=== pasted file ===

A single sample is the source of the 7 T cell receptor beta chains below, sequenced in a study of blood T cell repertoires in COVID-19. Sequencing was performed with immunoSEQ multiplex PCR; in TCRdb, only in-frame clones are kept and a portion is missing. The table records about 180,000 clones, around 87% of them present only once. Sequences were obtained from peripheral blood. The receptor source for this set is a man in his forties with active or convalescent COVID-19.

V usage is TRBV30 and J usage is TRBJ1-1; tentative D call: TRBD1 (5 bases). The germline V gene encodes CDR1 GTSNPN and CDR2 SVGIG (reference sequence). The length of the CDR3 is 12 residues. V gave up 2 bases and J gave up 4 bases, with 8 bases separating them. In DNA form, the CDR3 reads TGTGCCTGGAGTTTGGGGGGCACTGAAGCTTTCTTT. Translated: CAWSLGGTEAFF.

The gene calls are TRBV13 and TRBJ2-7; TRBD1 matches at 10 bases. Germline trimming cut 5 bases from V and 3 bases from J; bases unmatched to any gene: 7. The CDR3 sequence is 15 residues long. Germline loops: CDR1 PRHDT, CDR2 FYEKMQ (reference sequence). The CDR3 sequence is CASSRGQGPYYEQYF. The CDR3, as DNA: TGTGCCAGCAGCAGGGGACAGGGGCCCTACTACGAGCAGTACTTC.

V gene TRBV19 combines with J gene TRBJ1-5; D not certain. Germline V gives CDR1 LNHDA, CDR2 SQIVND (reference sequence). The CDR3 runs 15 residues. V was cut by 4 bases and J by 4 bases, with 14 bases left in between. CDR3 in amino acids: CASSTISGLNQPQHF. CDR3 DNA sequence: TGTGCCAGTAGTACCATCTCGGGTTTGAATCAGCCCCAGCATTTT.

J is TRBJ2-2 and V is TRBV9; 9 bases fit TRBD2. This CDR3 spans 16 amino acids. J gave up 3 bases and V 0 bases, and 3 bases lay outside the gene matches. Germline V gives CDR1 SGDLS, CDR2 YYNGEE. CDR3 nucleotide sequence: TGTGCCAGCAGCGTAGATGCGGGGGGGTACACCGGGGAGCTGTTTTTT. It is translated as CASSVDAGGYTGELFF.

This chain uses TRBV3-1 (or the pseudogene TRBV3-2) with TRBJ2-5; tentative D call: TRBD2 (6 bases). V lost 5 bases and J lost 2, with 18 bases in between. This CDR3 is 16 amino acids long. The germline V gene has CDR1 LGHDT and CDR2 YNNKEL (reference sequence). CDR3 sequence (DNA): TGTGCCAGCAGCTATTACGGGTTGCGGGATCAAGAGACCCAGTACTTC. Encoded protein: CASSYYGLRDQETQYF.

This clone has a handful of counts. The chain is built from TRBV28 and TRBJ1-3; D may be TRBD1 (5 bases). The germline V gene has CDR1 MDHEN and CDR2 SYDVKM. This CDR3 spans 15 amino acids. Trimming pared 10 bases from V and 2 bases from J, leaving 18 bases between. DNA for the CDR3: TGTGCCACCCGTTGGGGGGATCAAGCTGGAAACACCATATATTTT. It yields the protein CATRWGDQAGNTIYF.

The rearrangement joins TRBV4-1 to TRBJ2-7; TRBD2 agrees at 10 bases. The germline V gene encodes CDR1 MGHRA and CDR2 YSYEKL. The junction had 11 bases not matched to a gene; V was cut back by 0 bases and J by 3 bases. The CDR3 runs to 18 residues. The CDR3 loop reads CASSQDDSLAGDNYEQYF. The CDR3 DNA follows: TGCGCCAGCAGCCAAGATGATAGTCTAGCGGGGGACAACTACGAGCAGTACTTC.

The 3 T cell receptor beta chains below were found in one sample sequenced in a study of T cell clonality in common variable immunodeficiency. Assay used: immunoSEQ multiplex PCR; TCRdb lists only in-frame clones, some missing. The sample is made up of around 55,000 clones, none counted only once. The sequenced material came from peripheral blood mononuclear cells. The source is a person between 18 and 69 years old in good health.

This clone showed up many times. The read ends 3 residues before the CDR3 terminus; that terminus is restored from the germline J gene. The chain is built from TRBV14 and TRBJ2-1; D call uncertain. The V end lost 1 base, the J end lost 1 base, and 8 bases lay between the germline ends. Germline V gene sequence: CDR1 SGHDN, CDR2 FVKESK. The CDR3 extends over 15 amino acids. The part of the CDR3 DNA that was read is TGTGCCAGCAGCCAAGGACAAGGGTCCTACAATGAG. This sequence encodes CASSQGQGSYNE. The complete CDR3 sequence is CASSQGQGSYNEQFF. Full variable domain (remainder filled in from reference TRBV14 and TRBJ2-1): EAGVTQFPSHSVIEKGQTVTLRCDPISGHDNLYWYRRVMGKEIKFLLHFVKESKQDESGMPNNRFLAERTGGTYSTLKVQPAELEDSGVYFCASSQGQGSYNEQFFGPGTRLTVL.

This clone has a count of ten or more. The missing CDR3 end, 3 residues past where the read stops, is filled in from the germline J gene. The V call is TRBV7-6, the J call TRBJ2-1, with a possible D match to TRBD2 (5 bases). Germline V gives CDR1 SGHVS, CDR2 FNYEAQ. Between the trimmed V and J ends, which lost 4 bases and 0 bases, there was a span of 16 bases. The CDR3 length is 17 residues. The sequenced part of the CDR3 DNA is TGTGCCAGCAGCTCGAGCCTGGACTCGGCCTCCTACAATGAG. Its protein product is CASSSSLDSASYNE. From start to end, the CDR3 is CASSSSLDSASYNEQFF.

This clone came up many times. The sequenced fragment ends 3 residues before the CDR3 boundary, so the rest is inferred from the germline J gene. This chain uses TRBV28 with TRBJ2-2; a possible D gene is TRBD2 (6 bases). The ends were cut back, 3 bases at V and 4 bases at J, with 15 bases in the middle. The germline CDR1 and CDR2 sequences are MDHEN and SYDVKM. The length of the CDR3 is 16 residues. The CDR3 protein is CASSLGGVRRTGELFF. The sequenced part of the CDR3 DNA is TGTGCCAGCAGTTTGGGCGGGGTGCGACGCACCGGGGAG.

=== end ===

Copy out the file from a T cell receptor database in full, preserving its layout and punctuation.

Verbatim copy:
A single sample is the source of the 7 T cell receptor beta chains below, sequenced in a study of blood T cell repertoires in COVID-19. Sequencing was performed with immunoSEQ multiplex PCR; in TCRdb, only in-frame clones are kept and a portion is missing. The table records about 180,000 clones, around 87% of them present only once. Sequences were obtained from peripheral blood. The receptor source for this set is a man in his forties with active or convalescent COVID-19.

V usage is TRBV30 and J usage is TRBJ1-1; tentative D call: TRBD1 (5 bases). The germline V gene encodes CDR1 GTSNPN and CDR2 SVGIG (reference sequence). The length of the CDR3 is 12 residues. V gave up 2 bases and J gave up 4 bases, with 8 bases separating them. In DNA form, the CDR3 reads TGTGCCTGGAGTTTGGGGGGCACTGAAGCTTTCTTT. Translated: CAWSLGGTEAFF.

The gene calls are TRBV13 and TRBJ2-7; TRBD1 matches at 10 bases. Germline trimming cut 5 bases from V and 3 bases from J; bases unmatched to any gene: 7. The CDR3 sequence is 15 residues long. Germline loops: CDR1 PRHDT, CDR2 FYEKMQ (reference sequence). The CDR3 sequence is CASSRGQGPYYEQYF. The CDR3, as DNA: TGTGCCAGCAGCAGGGGACAGGGGCCCTACTACGAGCAGTACTTC.

V gene TRBV19 combines with J gene TRBJ1-5; D not certain. Germline V gives CDR1 LNHDA, CDR2 SQIVND (reference sequence). The CDR3 runs 15 residues. V was cut by 4 bases and J by 4 bases, with 14 bases left in between. CDR3 in amino acids: CASSTISGLNQPQHF. CDR3 DNA sequence: TGTGCCAGTAGTACCATCTCGGGTTTGAATCAGCCCCAGCATTTT.

J is TRBJ2-2 and V is TRBV9; 9 bases fit TRBD2. This CDR3 spans 16 amino acids. J gave up 3 bases and V 0 bases, and 3 bases lay outside the gene matches. Germline V gives CDR1 SGDLS, CDR2 YYNGEE. CDR3 nucleotide sequence: TGTGCCAGCAGCGTAGATGCGGGGGGGTACACCGGGGAGCTGTTTTTT. It is translated as CASSVDAGGYTGELFF.

This chain uses TRBV3-1 (or the pseudogene TRBV3-2) with TRBJ2-5; tentative D call: TRBD2 (6 bases). V lost 5 bases and J lost 2, with 18 bases in between. This CDR3 is 16 amino acids long. The germline V gene has CDR1 LGHDT and CDR2 YNNKEL (reference sequence). CDR3 sequence (DNA): TGTGCCAGCAGCTATTACGGGTTGCGGGATCAAGAGACCCAGTACTTC. Encoded protein: CASSYYGLRDQETQYF.

This clone has a handful of counts. The chain is built from TRBV28 and TRBJ1-3; D may be TRBD1 (5 bases). The germline V gene has CDR1 MDHEN and CDR2 SYDVKM. This CDR3 spans 15 amino acids. Trimming pared 10 bases from V and 2 bases from J, leaving 18 bases between. DNA for the CDR3: TGTGCCACCCGTTGGGGGGATCAAGCTGGAAACACCATATATTTT. It yields the protein CATRWGDQAGNTIYF.

The rearrangement joins TRBV4-1 to TRBJ2-7; TRBD2 agrees at 10 bases. The germline V gene encodes CDR1 MGHRA and CDR2 YSYEKL. The junction had 11 bases not matched to a gene; V was cut back by 0 bases and J by 3 bases. The CDR3 runs to 18 residues. The CDR3 loop reads CASSQDDSLAGDNYEQYF. The CDR3 DNA follows: TGCGCCAGCAGCCAAGATGATAGTCTAGCGGGGGACAACTACGAGCAGTACTTC.

The 3 T cell receptor beta chains below were found in one sample sequenced in a study of T cell clonality in common variable immunodeficiency. Assay used: immunoSEQ multiplex PCR; TCRdb lists only in-frame clones, some missing. The sample is made up of around 55,000 clones, none counted only once. The sequenced material came from peripheral blood mononuclear cells. The source is a person between 18 and 69 years old in good health.

This clone showed up many times. The read ends 3 residues before the CDR3 terminus; that terminus is restored from the germline J gene. The chain is built from TRBV14 and TRBJ2-1; D call uncertain. The V end lost 1 base, the J end lost 1 base, and 8 bases lay between the germline ends. Germline V gene sequence: CDR1 SGHDN, CDR2 FVKESK. The CDR3 extends over 15 amino acids. The part of the CDR3 DNA that was read is TGTGCCAGCAGCCAAGGACAAGGGTCCTACAATGAG. This sequence encodes CASSQGQGSYNE. The complete CDR3 sequence is CASSQGQGSYNEQFF. Full variable domain (remainder filled in from reference TRBV14 and TRBJ2-1): EAGVTQFPSHSVIEKGQTVTLRCDPISGHDNLYWYRRVMGKEIKFLLHFVKESKQDESGMPNNRFLAERTGGTYSTLKVQPAELEDSGVYFCASSQGQGSYNEQFFGPGTRLTVL.

This clone has a count of ten or more. The missing CDR3 end, 3 residues past where the read stops, is filled in from the germline J gene. The V call is TRBV7-6, the J call TRBJ2-1, with a possible D match to TRBD2 (5 bases). Germline V gives CDR1 SGHVS, CDR2 FNYEAQ. Between the trimmed V and J ends, which lost 4 bases and 0 bases, there was a span of 16 bases. The CDR3 length is 17 residues. The sequenced part of the CDR3 DNA is TGTGCCAGCAGCTCGAGCCTGGACTCGGCCTCCTACAATGAG. Its protein product is CASSSSLDSASYNE. From start to end, the CDR3 is CASSSSLDSASYNEQFF.

This clone came up many times. The sequenced fragment ends 3 residues before the CDR3 boundary, so the rest is inferred from the germline J gene. This chain uses TRBV28 with TRBJ2-2; a possible D gene is TRBD2 (6 bases). The ends were cut back, 3 bases at V and 4 bases at J, with 15 bases in the middle. The germline CDR1 and CDR2 sequences are MDHEN and SYDVKM. The length of the CDR3 is 16 residues. The CDR3 protein is CASSLGGVRRTGELFF. The sequenced part of the CDR3 DNA is TGTGCCAGCAGTTTGGGCGGGGTGCGACGCACCGGGGAG.